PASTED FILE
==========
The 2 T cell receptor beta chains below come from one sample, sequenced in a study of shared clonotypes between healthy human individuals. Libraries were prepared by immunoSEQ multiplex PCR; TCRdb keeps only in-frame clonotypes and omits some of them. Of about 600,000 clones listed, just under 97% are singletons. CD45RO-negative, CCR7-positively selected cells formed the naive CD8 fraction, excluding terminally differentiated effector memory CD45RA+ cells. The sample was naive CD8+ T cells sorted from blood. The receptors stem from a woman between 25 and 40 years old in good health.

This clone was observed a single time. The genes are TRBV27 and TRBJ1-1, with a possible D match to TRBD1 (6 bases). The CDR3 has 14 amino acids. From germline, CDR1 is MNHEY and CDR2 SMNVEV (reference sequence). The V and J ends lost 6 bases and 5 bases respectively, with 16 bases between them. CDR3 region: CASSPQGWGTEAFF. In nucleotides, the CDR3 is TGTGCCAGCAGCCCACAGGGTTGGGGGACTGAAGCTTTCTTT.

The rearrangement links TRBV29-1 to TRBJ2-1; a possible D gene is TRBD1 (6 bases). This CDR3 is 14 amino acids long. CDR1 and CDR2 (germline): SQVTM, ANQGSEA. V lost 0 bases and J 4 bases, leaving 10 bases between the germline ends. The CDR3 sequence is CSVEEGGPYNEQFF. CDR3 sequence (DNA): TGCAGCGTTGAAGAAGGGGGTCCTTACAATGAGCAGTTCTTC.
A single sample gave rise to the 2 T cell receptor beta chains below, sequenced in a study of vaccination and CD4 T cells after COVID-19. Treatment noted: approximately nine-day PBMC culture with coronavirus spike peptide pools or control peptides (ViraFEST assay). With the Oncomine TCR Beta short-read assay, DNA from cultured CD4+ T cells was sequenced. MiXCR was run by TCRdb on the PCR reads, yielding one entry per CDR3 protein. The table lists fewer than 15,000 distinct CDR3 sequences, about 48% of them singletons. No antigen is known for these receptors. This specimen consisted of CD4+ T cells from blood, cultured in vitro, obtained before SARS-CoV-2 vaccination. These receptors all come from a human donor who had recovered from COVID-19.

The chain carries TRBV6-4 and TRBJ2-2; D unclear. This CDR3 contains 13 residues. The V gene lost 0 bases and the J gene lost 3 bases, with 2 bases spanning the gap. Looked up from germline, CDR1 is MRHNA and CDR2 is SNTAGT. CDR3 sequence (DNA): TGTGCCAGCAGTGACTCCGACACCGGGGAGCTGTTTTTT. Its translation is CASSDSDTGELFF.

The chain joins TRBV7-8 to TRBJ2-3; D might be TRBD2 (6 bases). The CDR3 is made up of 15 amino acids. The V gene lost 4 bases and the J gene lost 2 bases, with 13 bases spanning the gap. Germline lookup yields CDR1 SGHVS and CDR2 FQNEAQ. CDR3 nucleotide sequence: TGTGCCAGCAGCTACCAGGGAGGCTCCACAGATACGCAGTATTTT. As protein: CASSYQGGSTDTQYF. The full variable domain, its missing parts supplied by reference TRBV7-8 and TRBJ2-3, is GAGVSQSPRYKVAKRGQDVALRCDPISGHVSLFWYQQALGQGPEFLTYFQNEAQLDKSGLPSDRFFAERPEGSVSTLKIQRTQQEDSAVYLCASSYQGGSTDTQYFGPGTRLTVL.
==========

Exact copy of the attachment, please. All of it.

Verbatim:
The 2 T cell receptor beta chains below come from one sample, sequenced in a study of shared clonotypes between healthy human individuals. Libraries were prepared by immunoSEQ multiplex PCR; TCRdb keeps only in-frame clonotypes and omits some of them. Of about 600,000 clones listed, just under 97% are singletons. CD45RO-negative, CCR7-positively selected cells formed the naive CD8 fraction, excluding terminally differentiated effector memory CD45RA+ cells. The sample was naive CD8+ T cells sorted from blood. The receptors stem from a woman between 25 and 40 years old in good health.

This clone was observed a single time. The genes are TRBV27 and TRBJ1-1, with a possible D match to TRBD1 (6 bases). The CDR3 has 14 amino acids. From germline, CDR1 is MNHEY and CDR2 SMNVEV (reference sequence). The V and J ends lost 6 bases and 5 bases respectively, with 16 bases between them. CDR3 region: CASSPQGWGTEAFF. In nucleotides, the CDR3 is TGTGCCAGCAGCCCACAGGGTTGGGGGACTGAAGCTTTCTTT.

The rearrangement links TRBV29-1 to TRBJ2-1; a possible D gene is TRBD1 (6 bases). This CDR3 is 14 amino acids long. CDR1 and CDR2 (germline): SQVTM, ANQGSEA. V lost 0 bases and J 4 bases, leaving 10 bases between the germline ends. The CDR3 sequence is CSVEEGGPYNEQFF. CDR3 sequence (DNA): TGCAGCGTTGAAGAAGGGGGTCCTTACAATGAGCAGTTCTTC.
A single sample gave rise to the 2 T cell receptor beta chains below, sequenced in a study of vaccination and CD4 T cells after COVID-19. Treatment noted: approximately nine-day PBMC culture with coronavirus spike peptide pools or control peptides (ViraFEST assay). With the Oncomine TCR Beta short-read assay, DNA from cultured CD4+ T cells was sequenced. MiXCR was run by TCRdb on the PCR reads, yielding one entry per CDR3 protein. The table lists fewer than 15,000 distinct CDR3 sequences, about 48% of them singletons. No antigen is known for these receptors. This specimen consisted of CD4+ T cells from blood, cultured in vitro, obtained before SARS-CoV-2 vaccination. These receptors all come from a human donor who had recovered from COVID-19.

The chain carries TRBV6-4 and TRBJ2-2; D unclear. This CDR3 contains 13 residues. The V gene lost 0 bases and the J gene lost 3 bases, with 2 bases spanning the gap. Looked up from germline, CDR1 is MRHNA and CDR2 is SNTAGT. CDR3 sequence (DNA): TGTGCCAGCAGTGACTCCGACACCGGGGAGCTGTTTTTT. Its translation is CASSDSDTGELFF.

The chain joins TRBV7-8 to TRBJ2-3; D might be TRBD2 (6 bases). The CDR3 is made up of 15 amino acids. The V gene lost 4 bases and the J gene lost 2 bases, with 13 bases spanning the gap. Germline lookup yields CDR1 SGHVS and CDR2 FQNEAQ. CDR3 nucleotide sequence: TGTGCCAGCAGCTACCAGGGAGGCTCCACAGATACGCAGTATTTT. As protein: CASSYQGGSTDTQYF. The full variable domain, its missing parts supplied by reference TRBV7-8 and TRBJ2-3, is GAGVSQSPRYKVAKRGQDVALRCDPISGHVSLFWYQQALGQGPEFLTYFQNEAQLDKSGLPSDRFFAERPEGSVSTLKIQRTQQEDSAVYLCASSYQGGSTDTQYFGPGTRLTVL.